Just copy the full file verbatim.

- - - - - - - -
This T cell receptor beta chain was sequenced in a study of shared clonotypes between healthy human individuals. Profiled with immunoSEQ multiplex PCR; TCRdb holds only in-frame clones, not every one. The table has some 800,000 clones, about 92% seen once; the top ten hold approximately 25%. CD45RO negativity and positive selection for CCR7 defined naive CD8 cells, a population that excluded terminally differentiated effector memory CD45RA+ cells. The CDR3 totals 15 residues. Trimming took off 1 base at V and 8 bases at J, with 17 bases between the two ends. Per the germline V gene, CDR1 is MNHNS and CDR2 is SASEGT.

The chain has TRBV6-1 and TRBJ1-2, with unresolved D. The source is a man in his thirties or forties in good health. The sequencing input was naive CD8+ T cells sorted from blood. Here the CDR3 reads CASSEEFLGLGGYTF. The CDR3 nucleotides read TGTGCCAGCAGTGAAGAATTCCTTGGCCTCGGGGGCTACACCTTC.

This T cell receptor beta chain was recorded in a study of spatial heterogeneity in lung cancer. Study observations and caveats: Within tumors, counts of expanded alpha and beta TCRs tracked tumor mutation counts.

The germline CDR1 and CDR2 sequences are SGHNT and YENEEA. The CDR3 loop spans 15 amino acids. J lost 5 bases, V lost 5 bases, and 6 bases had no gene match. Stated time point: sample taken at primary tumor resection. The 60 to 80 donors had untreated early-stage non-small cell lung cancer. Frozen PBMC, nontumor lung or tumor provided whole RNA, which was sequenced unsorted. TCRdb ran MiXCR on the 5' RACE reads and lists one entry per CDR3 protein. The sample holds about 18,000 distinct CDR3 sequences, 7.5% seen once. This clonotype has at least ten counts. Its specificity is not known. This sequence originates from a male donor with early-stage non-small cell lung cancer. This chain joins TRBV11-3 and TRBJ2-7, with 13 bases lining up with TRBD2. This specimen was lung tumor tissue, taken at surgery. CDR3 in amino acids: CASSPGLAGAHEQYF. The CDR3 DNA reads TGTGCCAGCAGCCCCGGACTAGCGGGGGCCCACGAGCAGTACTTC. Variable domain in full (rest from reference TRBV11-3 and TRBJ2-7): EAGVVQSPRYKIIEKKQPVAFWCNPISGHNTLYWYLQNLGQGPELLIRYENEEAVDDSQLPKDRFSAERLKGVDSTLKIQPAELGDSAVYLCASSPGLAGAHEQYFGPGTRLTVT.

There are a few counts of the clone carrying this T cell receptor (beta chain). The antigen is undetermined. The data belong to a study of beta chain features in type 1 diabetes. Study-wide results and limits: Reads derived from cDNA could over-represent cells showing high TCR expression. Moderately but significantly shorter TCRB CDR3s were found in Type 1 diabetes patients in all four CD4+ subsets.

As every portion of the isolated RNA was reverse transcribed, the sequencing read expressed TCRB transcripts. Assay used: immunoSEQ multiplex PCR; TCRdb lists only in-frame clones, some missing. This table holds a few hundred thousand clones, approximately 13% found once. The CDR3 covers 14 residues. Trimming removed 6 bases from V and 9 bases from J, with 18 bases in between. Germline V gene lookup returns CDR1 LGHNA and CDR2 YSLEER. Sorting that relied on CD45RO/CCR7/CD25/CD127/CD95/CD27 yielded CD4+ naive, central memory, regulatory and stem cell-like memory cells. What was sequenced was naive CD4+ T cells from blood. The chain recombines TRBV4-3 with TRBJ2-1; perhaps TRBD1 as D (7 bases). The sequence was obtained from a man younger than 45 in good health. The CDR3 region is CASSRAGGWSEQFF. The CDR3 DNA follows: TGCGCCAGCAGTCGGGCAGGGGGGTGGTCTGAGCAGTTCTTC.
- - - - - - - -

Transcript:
This T cell receptor beta chain was sequenced in a study of shared clonotypes between healthy human individuals. Profiled with immunoSEQ multiplex PCR; TCRdb holds only in-frame clones, not every one. The table has some 800,000 clones, about 92% seen once; the top ten hold approximately 25%. CD45RO negativity and positive selection for CCR7 defined naive CD8 cells, a population that excluded terminally differentiated effector memory CD45RA+ cells. The CDR3 totals 15 residues. Trimming took off 1 base at V and 8 bases at J, with 17 bases between the two ends. Per the germline V gene, CDR1 is MNHNS and CDR2 is SASEGT.

The chain has TRBV6-1 and TRBJ1-2, with unresolved D. The source is a man in his thirties or forties in good health. The sequencing input was naive CD8+ T cells sorted from blood. Here the CDR3 reads CASSEEFLGLGGYTF. The CDR3 nucleotides read TGTGCCAGCAGTGAAGAATTCCTTGGCCTCGGGGGCTACACCTTC.

This T cell receptor beta chain was recorded in a study of spatial heterogeneity in lung cancer. Study observations and caveats: Within tumors, counts of expanded alpha and beta TCRs tracked tumor mutation counts.

The germline CDR1 and CDR2 sequences are SGHNT and YENEEA. The CDR3 loop spans 15 amino acids. J lost 5 bases, V lost 5 bases, and 6 bases had no gene match. Stated time point: sample taken at primary tumor resection. The 60 to 80 donors had untreated early-stage non-small cell lung cancer. Frozen PBMC, nontumor lung or tumor provided whole RNA, which was sequenced unsorted. TCRdb ran MiXCR on the 5' RACE reads and lists one entry per CDR3 protein. The sample holds about 18,000 distinct CDR3 sequences, 7.5% seen once. This clonotype has at least ten counts. Its specificity is not known. This sequence originates from a male donor with early-stage non-small cell lung cancer. This chain joins TRBV11-3 and TRBJ2-7, with 13 bases lining up with TRBD2. This specimen was lung tumor tissue, taken at surgery. CDR3 in amino acids: CASSPGLAGAHEQYF. The CDR3 DNA reads TGTGCCAGCAGCCCCGGACTAGCGGGGGCCCACGAGCAGTACTTC. Variable domain in full (rest from reference TRBV11-3 and TRBJ2-7): EAGVVQSPRYKIIEKKQPVAFWCNPISGHNTLYWYLQNLGQGPELLIRYENEEAVDDSQLPKDRFSAERLKGVDSTLKIQPAELGDSAVYLCASSPGLAGAHEQYFGPGTRLTVT.

There are a few counts of the clone carrying this T cell receptor (beta chain). The antigen is undetermined. The data belong to a study of beta chain features in type 1 diabetes. Study-wide results and limits: Reads derived from cDNA could over-represent cells showing high TCR expression. Moderately but significantly shorter TCRB CDR3s were found in Type 1 diabetes patients in all four CD4+ subsets.

As every portion of the isolated RNA was reverse transcribed, the sequencing read expressed TCRB transcripts. Assay used: immunoSEQ multiplex PCR; TCRdb lists only in-frame clones, some missing. This table holds a few hundred thousand clones, approximately 13% found once. The CDR3 covers 14 residues. Trimming removed 6 bases from V and 9 bases from J, with 18 bases in between. Germline V gene lookup returns CDR1 LGHNA and CDR2 YSLEER. Sorting that relied on CD45RO/CCR7/CD25/CD127/CD95/CD27 yielded CD4+ naive, central memory, regulatory and stem cell-like memory cells. What was sequenced was naive CD4+ T cells from blood. The chain recombines TRBV4-3 with TRBJ2-1; perhaps TRBD1 as D (7 bases). The sequence was obtained from a man younger than 45 in good health. The CDR3 region is CASSRAGGWSEQFF. The CDR3 DNA follows: TGCGCCAGCAGTCGGGCAGGGGGGTGGTCTGAGCAGTTCTTC.